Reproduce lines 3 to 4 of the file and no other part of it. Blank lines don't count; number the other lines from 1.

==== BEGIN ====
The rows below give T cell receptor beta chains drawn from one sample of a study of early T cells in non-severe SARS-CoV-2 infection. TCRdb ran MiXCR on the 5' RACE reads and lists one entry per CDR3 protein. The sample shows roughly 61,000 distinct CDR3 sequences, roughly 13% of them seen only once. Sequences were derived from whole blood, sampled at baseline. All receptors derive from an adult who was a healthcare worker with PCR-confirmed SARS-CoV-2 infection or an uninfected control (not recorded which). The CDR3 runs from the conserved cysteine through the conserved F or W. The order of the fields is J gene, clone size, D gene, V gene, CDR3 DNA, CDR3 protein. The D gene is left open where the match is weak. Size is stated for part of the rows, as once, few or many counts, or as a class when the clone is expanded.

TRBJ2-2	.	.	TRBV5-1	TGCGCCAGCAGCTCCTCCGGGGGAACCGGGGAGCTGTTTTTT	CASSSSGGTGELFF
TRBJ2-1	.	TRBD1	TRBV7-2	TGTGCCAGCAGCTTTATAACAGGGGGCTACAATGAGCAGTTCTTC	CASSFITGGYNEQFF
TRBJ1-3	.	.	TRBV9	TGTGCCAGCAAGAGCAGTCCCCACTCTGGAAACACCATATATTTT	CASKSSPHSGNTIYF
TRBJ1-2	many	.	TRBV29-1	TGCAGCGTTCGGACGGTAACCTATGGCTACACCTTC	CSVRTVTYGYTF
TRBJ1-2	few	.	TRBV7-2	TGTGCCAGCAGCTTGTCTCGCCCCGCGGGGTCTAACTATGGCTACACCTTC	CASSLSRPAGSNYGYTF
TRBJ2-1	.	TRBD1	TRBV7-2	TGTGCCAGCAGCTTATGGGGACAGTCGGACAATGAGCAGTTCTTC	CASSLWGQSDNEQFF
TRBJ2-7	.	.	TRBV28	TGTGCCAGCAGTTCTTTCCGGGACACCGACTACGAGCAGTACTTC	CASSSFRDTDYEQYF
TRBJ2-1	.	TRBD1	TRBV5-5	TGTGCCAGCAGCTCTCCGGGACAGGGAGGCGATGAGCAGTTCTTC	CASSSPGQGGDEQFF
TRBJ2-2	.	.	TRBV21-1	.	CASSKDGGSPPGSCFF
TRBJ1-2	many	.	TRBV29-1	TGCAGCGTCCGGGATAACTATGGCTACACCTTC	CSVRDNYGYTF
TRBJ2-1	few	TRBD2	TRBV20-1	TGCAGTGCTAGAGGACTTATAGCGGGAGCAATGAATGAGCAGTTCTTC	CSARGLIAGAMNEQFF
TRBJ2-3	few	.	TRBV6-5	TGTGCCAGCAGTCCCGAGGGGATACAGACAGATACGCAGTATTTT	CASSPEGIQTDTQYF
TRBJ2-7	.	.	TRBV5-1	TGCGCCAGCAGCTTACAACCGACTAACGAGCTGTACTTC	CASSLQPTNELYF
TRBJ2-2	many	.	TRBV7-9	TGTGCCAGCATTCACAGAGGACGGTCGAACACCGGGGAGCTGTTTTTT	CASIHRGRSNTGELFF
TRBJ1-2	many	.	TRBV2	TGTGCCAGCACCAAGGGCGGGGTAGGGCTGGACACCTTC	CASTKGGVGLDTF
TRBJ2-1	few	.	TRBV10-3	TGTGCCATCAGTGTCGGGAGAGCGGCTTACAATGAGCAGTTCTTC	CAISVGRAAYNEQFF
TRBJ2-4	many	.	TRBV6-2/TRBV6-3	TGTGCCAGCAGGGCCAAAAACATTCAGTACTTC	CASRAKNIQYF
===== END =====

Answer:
TRBJ2-1	.	TRBD1	TRBV7-2	TGTGCCAGCAGCTTTATAACAGGGGGCTACAATGAGCAGTTCTTC	CASSFITGGYNEQFF
TRBJ1-3	.	.	TRBV9	TGTGCCAGCAAGAGCAGTCCCCACTCTGGAAACACCATATATTTT	CASKSSPHSGNTIYF